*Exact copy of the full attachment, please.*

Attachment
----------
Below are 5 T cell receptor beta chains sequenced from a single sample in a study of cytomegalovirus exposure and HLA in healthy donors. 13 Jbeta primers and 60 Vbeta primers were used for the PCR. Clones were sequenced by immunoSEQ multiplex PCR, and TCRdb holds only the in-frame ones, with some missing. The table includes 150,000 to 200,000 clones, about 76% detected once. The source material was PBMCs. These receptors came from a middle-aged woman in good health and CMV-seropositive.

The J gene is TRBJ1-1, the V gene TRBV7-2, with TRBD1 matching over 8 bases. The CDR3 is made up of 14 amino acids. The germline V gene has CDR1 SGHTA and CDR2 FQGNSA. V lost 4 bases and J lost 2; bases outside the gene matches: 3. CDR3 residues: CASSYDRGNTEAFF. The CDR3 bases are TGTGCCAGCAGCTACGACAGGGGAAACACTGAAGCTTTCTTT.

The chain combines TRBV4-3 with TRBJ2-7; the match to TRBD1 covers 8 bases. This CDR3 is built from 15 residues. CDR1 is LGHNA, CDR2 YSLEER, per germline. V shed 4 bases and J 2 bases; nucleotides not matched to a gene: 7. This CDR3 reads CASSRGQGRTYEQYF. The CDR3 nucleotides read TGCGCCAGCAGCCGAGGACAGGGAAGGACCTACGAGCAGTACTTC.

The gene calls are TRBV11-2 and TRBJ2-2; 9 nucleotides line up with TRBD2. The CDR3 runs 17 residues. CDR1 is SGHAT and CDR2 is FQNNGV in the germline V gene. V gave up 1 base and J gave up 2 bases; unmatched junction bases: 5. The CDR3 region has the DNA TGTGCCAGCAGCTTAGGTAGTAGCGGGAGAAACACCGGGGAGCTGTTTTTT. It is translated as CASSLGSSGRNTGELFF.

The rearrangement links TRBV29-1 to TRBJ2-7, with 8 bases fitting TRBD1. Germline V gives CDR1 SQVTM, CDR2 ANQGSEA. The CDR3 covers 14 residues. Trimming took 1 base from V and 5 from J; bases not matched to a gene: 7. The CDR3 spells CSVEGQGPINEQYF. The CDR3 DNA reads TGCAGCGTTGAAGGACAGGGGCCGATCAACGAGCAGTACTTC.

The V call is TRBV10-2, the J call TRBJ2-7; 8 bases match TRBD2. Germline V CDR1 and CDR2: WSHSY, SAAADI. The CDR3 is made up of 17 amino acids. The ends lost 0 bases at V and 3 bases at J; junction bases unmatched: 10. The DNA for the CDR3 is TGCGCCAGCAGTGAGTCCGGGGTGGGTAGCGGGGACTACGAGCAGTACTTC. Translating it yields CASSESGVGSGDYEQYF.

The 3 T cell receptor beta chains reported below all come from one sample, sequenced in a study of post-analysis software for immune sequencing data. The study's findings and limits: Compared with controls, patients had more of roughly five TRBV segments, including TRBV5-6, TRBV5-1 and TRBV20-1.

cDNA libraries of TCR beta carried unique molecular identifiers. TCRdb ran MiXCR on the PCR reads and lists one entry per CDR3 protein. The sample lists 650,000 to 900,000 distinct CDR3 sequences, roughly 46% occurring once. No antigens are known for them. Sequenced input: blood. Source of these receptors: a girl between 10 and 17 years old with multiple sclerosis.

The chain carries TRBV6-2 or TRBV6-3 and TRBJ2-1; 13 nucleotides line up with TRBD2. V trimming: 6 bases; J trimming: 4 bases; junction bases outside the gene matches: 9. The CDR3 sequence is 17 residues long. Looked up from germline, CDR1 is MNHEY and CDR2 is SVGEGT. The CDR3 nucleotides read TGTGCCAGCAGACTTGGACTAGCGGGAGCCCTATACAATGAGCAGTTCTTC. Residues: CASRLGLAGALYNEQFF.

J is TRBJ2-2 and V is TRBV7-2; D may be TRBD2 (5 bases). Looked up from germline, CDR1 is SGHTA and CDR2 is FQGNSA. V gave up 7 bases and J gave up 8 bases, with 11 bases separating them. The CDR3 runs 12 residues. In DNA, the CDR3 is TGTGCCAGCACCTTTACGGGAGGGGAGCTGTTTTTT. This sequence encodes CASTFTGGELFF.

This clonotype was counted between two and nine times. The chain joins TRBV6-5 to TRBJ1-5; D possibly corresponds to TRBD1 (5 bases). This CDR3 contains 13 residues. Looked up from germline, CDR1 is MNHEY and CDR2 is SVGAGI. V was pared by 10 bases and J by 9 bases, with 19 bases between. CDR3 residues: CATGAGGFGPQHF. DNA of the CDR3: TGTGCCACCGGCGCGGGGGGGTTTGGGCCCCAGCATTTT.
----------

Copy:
Below are 5 T cell receptor beta chains sequenced from a single sample in a study of cytomegalovirus exposure and HLA in healthy donors. 13 Jbeta primers and 60 Vbeta primers were used for the PCR. Clones were sequenced by immunoSEQ multiplex PCR, and TCRdb holds only the in-frame ones, with some missing. The table includes 150,000 to 200,000 clones, about 76% detected once. The source material was PBMCs. These receptors came from a middle-aged woman in good health and CMV-seropositive.

The J gene is TRBJ1-1, the V gene TRBV7-2, with TRBD1 matching over 8 bases. The CDR3 is made up of 14 amino acids. The germline V gene has CDR1 SGHTA and CDR2 FQGNSA. V lost 4 bases and J lost 2; bases outside the gene matches: 3. CDR3 residues: CASSYDRGNTEAFF. The CDR3 bases are TGTGCCAGCAGCTACGACAGGGGAAACACTGAAGCTTTCTTT.

The chain combines TRBV4-3 with TRBJ2-7; the match to TRBD1 covers 8 bases. This CDR3 is built from 15 residues. CDR1 is LGHNA, CDR2 YSLEER, per germline. V shed 4 bases and J 2 bases; nucleotides not matched to a gene: 7. This CDR3 reads CASSRGQGRTYEQYF. The CDR3 nucleotides read TGCGCCAGCAGCCGAGGACAGGGAAGGACCTACGAGCAGTACTTC.

The gene calls are TRBV11-2 and TRBJ2-2; 9 nucleotides line up with TRBD2. The CDR3 runs 17 residues. CDR1 is SGHAT and CDR2 is FQNNGV in the germline V gene. V gave up 1 base and J gave up 2 bases; unmatched junction bases: 5. The CDR3 region has the DNA TGTGCCAGCAGCTTAGGTAGTAGCGGGAGAAACACCGGGGAGCTGTTTTTT. It is translated as CASSLGSSGRNTGELFF.

The rearrangement links TRBV29-1 to TRBJ2-7, with 8 bases fitting TRBD1. Germline V gives CDR1 SQVTM, CDR2 ANQGSEA. The CDR3 covers 14 residues. Trimming took 1 base from V and 5 from J; bases not matched to a gene: 7. The CDR3 spells CSVEGQGPINEQYF. The CDR3 DNA reads TGCAGCGTTGAAGGACAGGGGCCGATCAACGAGCAGTACTTC.

The V call is TRBV10-2, the J call TRBJ2-7; 8 bases match TRBD2. Germline V CDR1 and CDR2: WSHSY, SAAADI. The CDR3 is made up of 17 amino acids. The ends lost 0 bases at V and 3 bases at J; junction bases unmatched: 10. The DNA for the CDR3 is TGCGCCAGCAGTGAGTCCGGGGTGGGTAGCGGGGACTACGAGCAGTACTTC. Translating it yields CASSESGVGSGDYEQYF.

The 3 T cell receptor beta chains reported below all come from one sample, sequenced in a study of post-analysis software for immune sequencing data. The study's findings and limits: Compared with controls, patients had more of roughly five TRBV segments, including TRBV5-6, TRBV5-1 and TRBV20-1.

cDNA libraries of TCR beta carried unique molecular identifiers. TCRdb ran MiXCR on the PCR reads and lists one entry per CDR3 protein. The sample lists 650,000 to 900,000 distinct CDR3 sequences, roughly 46% occurring once. No antigens are known for them. Sequenced input: blood. Source of these receptors: a girl between 10 and 17 years old with multiple sclerosis.

The chain carries TRBV6-2 or TRBV6-3 and TRBJ2-1; 13 nucleotides line up with TRBD2. V trimming: 6 bases; J trimming: 4 bases; junction bases outside the gene matches: 9. The CDR3 sequence is 17 residues long. Looked up from germline, CDR1 is MNHEY and CDR2 is SVGEGT. The CDR3 nucleotides read TGTGCCAGCAGACTTGGACTAGCGGGAGCCCTATACAATGAGCAGTTCTTC. Residues: CASRLGLAGALYNEQFF.

J is TRBJ2-2 and V is TRBV7-2; D may be TRBD2 (5 bases). Looked up from germline, CDR1 is SGHTA and CDR2 is FQGNSA. V gave up 7 bases and J gave up 8 bases, with 11 bases separating them. The CDR3 runs 12 residues. In DNA, the CDR3 is TGTGCCAGCACCTTTACGGGAGGGGAGCTGTTTTTT. This sequence encodes CASTFTGGELFF.

This clonotype was counted between two and nine times. The chain joins TRBV6-5 to TRBJ1-5; D possibly corresponds to TRBD1 (5 bases). This CDR3 contains 13 residues. Looked up from germline, CDR1 is MNHEY and CDR2 is SVGAGI. V was pared by 10 bases and J by 9 bases, with 19 bases between. CDR3 residues: CATGAGGFGPQHF. DNA of the CDR3: TGTGCCACCGGCGCGGGGGGGTTTGGGCCCCAGCATTTT.